Home decorating is de rigeur.
We have families here who begin decorating right after Labor Day. There is a family in my neighborhood that has lights of some sort on every square foot of their home and yard, including giant electric wreaths and bows on their roofs. I presume this is to let passing aircraft -- or UFOs -- know that they are celebrating the spirit of the season.
But one thing my wife and I agree on is that it isn't really Christmas for us until we see a house that has a light-up Nativity scene in their front yard which has the Three Kings beaming (literally!) down at the baby Jesus along with Frosty the Snowman who is apparently serving as their squire or guide. Santa is there as well, keeping watch over the flocks by night along with the shepherds and camels. It's a hoot.
Don't get me wrong. Yes, I am an atheist, but I am not disparaging Christmas. I believe that human beings have a need hard-wired into our DNA to celebrate this time of year, when the day has reached its shortest in terms of daylight and begins to grow longer again. Whether it's Saturnalia, or Christmas, or Solstice, or Yule, I believe that we have to acknowledge the turning of the year and recognize that we all have hope for the return of sun and warmth. If we can do so and also celebrate the birth of a hero in the bargain, so much the better. So I have wreaths on the windows and a tree in the living room. There are stockings hung over the fireplace, and I will even sing in my Unitarian Church on Christmas Eve.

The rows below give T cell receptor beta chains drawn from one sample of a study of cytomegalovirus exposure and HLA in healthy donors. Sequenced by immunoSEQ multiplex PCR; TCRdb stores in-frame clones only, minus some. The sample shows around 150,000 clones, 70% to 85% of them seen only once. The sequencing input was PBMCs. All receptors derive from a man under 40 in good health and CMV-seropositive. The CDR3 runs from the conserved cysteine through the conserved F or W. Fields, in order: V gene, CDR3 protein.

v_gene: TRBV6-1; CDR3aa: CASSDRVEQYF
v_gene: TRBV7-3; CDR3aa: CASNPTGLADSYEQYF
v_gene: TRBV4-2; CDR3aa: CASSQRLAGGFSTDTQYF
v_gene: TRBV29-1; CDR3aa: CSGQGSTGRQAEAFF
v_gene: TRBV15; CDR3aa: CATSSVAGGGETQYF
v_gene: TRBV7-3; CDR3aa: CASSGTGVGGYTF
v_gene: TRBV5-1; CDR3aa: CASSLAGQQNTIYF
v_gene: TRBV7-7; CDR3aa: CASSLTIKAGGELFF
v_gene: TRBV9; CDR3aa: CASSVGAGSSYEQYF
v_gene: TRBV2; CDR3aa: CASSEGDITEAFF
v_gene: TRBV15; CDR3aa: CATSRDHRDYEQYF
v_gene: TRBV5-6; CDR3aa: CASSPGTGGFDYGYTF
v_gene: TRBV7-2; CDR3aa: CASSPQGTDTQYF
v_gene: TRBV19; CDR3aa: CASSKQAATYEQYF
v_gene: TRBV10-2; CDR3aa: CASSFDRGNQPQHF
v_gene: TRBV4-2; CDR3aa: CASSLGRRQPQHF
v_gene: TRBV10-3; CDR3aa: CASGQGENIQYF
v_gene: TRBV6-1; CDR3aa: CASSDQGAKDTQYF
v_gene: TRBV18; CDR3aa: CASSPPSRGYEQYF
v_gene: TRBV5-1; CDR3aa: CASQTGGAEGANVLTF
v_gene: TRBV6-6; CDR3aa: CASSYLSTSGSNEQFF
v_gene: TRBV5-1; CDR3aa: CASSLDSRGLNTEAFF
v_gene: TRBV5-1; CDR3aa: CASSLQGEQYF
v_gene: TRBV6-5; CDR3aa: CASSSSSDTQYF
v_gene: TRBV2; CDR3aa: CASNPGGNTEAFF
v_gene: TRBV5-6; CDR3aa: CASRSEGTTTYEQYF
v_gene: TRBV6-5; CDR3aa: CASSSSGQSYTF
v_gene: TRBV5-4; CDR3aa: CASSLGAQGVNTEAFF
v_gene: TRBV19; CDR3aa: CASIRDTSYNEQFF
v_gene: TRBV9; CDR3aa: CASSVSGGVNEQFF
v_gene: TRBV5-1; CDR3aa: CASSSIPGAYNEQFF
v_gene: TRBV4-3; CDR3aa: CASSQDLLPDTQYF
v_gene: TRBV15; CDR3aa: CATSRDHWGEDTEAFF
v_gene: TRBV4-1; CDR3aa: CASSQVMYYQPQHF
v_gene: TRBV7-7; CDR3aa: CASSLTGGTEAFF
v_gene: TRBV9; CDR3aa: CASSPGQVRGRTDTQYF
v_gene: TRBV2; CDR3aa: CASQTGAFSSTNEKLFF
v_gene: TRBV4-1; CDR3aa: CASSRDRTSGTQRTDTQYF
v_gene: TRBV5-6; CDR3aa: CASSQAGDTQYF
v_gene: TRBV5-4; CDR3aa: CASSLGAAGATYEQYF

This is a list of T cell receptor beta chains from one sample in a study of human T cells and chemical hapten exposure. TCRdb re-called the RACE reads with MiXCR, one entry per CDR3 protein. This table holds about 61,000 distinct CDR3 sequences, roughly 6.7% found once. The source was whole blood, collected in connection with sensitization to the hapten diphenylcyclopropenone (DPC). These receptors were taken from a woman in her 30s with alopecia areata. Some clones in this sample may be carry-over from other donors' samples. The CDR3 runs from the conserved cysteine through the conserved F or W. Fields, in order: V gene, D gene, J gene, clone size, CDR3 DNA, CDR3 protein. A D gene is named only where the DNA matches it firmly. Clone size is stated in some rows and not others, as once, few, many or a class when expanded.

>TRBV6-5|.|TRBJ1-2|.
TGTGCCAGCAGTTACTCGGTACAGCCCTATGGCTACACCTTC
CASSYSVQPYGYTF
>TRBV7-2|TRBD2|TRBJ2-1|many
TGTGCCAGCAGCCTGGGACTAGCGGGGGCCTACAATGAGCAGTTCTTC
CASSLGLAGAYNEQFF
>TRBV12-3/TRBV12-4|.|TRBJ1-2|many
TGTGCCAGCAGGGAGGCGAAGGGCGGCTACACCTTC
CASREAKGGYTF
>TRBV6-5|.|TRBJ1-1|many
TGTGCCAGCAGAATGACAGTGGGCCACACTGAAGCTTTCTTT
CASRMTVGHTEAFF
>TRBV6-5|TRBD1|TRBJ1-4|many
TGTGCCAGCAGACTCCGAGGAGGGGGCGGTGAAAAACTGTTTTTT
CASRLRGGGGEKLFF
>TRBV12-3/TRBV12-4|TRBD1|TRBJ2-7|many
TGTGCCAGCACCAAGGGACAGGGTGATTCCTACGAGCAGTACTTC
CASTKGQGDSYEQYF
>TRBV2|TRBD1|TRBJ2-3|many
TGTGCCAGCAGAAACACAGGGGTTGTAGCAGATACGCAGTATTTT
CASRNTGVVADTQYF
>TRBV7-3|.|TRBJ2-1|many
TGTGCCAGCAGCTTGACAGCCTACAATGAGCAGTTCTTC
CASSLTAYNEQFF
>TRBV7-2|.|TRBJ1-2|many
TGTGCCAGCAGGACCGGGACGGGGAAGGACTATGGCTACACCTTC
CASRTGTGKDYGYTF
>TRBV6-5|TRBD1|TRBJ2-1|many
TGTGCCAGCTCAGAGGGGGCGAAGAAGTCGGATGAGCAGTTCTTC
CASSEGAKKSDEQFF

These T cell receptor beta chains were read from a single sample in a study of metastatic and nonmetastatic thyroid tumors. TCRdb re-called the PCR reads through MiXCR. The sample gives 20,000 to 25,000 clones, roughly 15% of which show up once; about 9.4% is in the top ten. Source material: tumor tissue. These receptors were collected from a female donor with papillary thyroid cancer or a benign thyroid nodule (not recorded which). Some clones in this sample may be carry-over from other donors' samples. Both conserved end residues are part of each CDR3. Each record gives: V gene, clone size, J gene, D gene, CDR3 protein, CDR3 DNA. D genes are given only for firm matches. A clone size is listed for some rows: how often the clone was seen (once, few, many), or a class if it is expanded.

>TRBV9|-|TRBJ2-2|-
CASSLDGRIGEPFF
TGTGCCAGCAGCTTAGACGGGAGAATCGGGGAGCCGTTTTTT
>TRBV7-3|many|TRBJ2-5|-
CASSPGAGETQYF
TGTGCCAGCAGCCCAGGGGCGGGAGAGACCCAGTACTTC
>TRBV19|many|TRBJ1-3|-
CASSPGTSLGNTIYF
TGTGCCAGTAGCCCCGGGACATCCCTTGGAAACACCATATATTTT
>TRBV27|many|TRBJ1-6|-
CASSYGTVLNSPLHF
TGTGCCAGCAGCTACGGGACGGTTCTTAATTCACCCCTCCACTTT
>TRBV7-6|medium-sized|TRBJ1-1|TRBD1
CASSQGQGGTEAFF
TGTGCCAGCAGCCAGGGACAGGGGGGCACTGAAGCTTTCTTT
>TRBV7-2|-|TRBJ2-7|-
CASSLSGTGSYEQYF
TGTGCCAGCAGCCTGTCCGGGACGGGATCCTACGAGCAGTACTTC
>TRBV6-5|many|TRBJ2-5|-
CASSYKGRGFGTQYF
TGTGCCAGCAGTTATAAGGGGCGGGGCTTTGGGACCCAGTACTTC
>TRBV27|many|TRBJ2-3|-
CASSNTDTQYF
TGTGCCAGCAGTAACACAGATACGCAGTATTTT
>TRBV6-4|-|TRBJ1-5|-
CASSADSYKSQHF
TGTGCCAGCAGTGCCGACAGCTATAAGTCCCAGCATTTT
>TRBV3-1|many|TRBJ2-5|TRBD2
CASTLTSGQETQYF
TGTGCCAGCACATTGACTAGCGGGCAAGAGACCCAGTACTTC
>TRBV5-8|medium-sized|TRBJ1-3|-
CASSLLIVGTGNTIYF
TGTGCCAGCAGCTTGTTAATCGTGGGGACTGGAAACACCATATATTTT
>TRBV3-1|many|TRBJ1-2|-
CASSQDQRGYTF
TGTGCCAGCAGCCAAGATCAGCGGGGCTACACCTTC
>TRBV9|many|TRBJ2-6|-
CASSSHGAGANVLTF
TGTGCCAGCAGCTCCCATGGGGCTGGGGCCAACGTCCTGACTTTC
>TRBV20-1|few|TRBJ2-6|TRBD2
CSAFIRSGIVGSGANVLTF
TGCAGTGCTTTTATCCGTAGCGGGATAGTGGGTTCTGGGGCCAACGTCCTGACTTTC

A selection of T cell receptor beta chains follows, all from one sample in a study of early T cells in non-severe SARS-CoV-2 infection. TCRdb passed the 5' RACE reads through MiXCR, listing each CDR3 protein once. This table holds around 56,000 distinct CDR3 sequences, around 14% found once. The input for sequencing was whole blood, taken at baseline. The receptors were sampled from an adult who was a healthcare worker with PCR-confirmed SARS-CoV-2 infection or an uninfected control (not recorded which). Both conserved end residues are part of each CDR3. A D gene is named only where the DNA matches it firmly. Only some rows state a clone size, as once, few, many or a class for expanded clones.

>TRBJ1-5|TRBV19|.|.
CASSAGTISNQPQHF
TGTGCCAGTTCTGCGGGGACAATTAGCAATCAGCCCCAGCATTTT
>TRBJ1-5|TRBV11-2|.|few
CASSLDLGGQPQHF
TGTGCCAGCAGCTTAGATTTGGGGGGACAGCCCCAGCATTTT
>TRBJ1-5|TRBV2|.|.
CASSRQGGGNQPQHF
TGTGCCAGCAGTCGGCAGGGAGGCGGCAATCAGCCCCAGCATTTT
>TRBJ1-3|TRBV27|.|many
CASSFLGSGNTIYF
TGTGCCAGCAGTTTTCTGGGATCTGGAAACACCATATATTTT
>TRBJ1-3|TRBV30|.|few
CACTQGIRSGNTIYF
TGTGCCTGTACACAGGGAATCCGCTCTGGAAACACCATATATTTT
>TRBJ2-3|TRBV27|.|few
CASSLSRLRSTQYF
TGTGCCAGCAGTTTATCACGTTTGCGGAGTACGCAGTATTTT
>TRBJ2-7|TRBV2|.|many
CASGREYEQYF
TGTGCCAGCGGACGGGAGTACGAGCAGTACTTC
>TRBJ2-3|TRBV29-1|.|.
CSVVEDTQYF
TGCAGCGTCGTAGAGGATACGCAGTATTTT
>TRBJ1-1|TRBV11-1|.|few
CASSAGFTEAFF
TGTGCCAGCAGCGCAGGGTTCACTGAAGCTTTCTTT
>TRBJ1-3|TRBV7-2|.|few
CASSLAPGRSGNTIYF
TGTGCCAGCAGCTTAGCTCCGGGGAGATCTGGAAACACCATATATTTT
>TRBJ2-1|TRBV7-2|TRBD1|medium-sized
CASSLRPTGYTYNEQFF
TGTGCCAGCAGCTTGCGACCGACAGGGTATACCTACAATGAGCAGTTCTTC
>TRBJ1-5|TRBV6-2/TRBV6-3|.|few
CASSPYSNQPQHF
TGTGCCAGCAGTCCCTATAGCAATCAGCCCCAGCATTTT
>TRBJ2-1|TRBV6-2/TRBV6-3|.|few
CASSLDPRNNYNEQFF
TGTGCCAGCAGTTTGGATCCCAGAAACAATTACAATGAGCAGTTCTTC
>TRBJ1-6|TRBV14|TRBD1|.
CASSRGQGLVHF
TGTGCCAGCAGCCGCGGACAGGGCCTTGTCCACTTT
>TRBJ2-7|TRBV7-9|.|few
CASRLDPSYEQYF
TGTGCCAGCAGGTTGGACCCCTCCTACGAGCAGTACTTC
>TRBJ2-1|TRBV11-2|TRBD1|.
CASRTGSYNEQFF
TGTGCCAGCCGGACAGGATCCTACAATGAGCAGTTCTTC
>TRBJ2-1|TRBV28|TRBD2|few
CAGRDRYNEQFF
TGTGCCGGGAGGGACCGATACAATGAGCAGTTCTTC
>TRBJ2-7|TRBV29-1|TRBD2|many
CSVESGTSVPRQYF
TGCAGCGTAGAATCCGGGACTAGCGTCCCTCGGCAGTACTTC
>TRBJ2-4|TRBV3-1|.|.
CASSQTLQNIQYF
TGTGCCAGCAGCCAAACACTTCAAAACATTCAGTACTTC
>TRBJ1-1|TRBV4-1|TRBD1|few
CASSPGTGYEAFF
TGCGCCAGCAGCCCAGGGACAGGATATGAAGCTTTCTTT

No matter what you may believe, I hope you find something to enjoy this winter holiday season. Enjoy the lights -- they're pretty! And if something as silly as Frosty the Snowman keeping watch with Caspar, Melchior and Balthazar makes you smile, go with it. Let your heart melt a little and remind yourself that when all is said and done, this time of year isn't about arguing over whether or not to say, "Happy Holidays" instead of the less-PC "Merry Christmas." It's about reconnecting with family and with the values that makes us human. It's about remembering that we are supposed to treat others the way we ourselves want to be treated, not just now, but always.